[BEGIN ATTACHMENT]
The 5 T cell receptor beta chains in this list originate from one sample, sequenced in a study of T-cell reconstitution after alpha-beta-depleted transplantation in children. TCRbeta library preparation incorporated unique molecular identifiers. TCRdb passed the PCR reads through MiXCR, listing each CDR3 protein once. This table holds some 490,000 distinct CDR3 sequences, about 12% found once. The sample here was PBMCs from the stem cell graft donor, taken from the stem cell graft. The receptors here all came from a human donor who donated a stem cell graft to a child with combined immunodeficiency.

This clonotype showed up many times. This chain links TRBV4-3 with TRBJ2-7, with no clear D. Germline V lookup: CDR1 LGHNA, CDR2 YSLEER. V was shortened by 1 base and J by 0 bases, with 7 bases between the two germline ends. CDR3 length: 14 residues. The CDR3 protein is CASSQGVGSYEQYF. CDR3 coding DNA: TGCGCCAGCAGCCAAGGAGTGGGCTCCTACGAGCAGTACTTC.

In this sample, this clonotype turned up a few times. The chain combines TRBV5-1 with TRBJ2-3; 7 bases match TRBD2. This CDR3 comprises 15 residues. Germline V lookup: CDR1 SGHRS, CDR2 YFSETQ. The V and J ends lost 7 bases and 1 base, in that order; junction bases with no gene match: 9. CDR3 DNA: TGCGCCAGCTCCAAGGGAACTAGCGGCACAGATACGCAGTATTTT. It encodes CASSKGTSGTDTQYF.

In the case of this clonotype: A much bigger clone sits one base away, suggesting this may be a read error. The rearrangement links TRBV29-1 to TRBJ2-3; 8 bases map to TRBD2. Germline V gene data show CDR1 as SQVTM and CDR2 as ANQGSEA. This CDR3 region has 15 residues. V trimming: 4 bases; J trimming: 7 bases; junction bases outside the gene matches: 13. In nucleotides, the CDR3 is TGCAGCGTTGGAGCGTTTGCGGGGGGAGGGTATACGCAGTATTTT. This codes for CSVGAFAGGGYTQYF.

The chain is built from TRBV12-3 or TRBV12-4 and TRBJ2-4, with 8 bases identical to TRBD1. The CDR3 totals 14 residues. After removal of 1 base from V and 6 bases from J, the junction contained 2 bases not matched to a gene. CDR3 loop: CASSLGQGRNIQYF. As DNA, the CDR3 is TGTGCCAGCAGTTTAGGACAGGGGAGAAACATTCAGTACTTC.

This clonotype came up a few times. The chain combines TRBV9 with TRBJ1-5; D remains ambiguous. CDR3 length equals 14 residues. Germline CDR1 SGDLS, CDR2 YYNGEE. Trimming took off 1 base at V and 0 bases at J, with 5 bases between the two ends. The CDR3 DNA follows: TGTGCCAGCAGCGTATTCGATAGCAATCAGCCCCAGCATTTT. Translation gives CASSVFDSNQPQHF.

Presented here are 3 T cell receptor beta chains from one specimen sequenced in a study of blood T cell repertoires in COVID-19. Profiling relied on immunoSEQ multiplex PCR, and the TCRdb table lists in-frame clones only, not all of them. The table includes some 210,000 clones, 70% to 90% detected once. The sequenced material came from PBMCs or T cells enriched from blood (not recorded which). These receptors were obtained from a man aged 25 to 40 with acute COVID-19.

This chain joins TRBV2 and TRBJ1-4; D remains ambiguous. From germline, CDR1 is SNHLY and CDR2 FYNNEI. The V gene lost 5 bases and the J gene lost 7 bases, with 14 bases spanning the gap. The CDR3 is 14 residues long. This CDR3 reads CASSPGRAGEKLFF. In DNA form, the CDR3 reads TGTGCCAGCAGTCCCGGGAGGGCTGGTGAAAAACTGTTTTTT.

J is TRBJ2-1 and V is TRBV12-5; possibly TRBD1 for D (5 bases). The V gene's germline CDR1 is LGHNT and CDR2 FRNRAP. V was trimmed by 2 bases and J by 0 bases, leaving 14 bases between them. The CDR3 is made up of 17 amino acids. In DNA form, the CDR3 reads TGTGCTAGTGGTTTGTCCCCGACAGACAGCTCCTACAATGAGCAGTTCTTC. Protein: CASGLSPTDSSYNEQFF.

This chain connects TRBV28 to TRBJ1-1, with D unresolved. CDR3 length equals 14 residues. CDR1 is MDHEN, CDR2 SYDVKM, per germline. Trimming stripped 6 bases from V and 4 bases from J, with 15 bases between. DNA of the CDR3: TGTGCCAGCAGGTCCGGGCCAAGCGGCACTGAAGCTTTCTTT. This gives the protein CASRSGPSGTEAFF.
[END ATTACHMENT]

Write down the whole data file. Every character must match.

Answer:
The 5 T cell receptor beta chains in this list originate from one sample, sequenced in a study of T-cell reconstitution after alpha-beta-depleted transplantation in children. TCRbeta library preparation incorporated unique molecular identifiers. TCRdb passed the PCR reads through MiXCR, listing each CDR3 protein once. This table holds some 490,000 distinct CDR3 sequences, about 12% found once. The sample here was PBMCs from the stem cell graft donor, taken from the stem cell graft. The receptors here all came from a human donor who donated a stem cell graft to a child with combined immunodeficiency.

This clonotype showed up many times. This chain links TRBV4-3 with TRBJ2-7, with no clear D. Germline V lookup: CDR1 LGHNA, CDR2 YSLEER. V was shortened by 1 base and J by 0 bases, with 7 bases between the two germline ends. CDR3 length: 14 residues. The CDR3 protein is CASSQGVGSYEQYF. CDR3 coding DNA: TGCGCCAGCAGCCAAGGAGTGGGCTCCTACGAGCAGTACTTC.

In this sample, this clonotype turned up a few times. The chain combines TRBV5-1 with TRBJ2-3; 7 bases match TRBD2. This CDR3 comprises 15 residues. Germline V lookup: CDR1 SGHRS, CDR2 YFSETQ. The V and J ends lost 7 bases and 1 base, in that order; junction bases with no gene match: 9. CDR3 DNA: TGCGCCAGCTCCAAGGGAACTAGCGGCACAGATACGCAGTATTTT. It encodes CASSKGTSGTDTQYF.

In the case of this clonotype: A much bigger clone sits one base away, suggesting this may be a read error. The rearrangement links TRBV29-1 to TRBJ2-3; 8 bases map to TRBD2. Germline V gene data show CDR1 as SQVTM and CDR2 as ANQGSEA. This CDR3 region has 15 residues. V trimming: 4 bases; J trimming: 7 bases; junction bases outside the gene matches: 13. In nucleotides, the CDR3 is TGCAGCGTTGGAGCGTTTGCGGGGGGAGGGTATACGCAGTATTTT. This codes for CSVGAFAGGGYTQYF.

The chain is built from TRBV12-3 or TRBV12-4 and TRBJ2-4, with 8 bases identical to TRBD1. The CDR3 totals 14 residues. After removal of 1 base from V and 6 bases from J, the junction contained 2 bases not matched to a gene. CDR3 loop: CASSLGQGRNIQYF. As DNA, the CDR3 is TGTGCCAGCAGTTTAGGACAGGGGAGAAACATTCAGTACTTC.

This clonotype came up a few times. The chain combines TRBV9 with TRBJ1-5; D remains ambiguous. CDR3 length equals 14 residues. Germline CDR1 SGDLS, CDR2 YYNGEE. Trimming took off 1 base at V and 0 bases at J, with 5 bases between the two ends. The CDR3 DNA follows: TGTGCCAGCAGCGTATTCGATAGCAATCAGCCCCAGCATTTT. Translation gives CASSVFDSNQPQHF.

Presented here are 3 T cell receptor beta chains from one specimen sequenced in a study of blood T cell repertoires in COVID-19. Profiling relied on immunoSEQ multiplex PCR, and the TCRdb table lists in-frame clones only, not all of them. The table includes some 210,000 clones, 70% to 90% detected once. The sequenced material came from PBMCs or T cells enriched from blood (not recorded which). These receptors were obtained from a man aged 25 to 40 with acute COVID-19.

This chain joins TRBV2 and TRBJ1-4; D remains ambiguous. From germline, CDR1 is SNHLY and CDR2 FYNNEI. The V gene lost 5 bases and the J gene lost 7 bases, with 14 bases spanning the gap. The CDR3 is 14 residues long. This CDR3 reads CASSPGRAGEKLFF. In DNA form, the CDR3 reads TGTGCCAGCAGTCCCGGGAGGGCTGGTGAAAAACTGTTTTTT.

J is TRBJ2-1 and V is TRBV12-5; possibly TRBD1 for D (5 bases). The V gene's germline CDR1 is LGHNT and CDR2 FRNRAP. V was trimmed by 2 bases and J by 0 bases, leaving 14 bases between them. The CDR3 is made up of 17 amino acids. In DNA form, the CDR3 reads TGTGCTAGTGGTTTGTCCCCGACAGACAGCTCCTACAATGAGCAGTTCTTC. Protein: CASGLSPTDSSYNEQFF.

This chain connects TRBV28 to TRBJ1-1, with D unresolved. CDR3 length equals 14 residues. CDR1 is MDHEN, CDR2 SYDVKM, per germline. Trimming stripped 6 bases from V and 4 bases from J, with 15 bases between. DNA of the CDR3: TGTGCCAGCAGGTCCGGGCCAAGCGGCACTGAAGCTTTCTTT. This gives the protein CASRSGPSGTEAFF.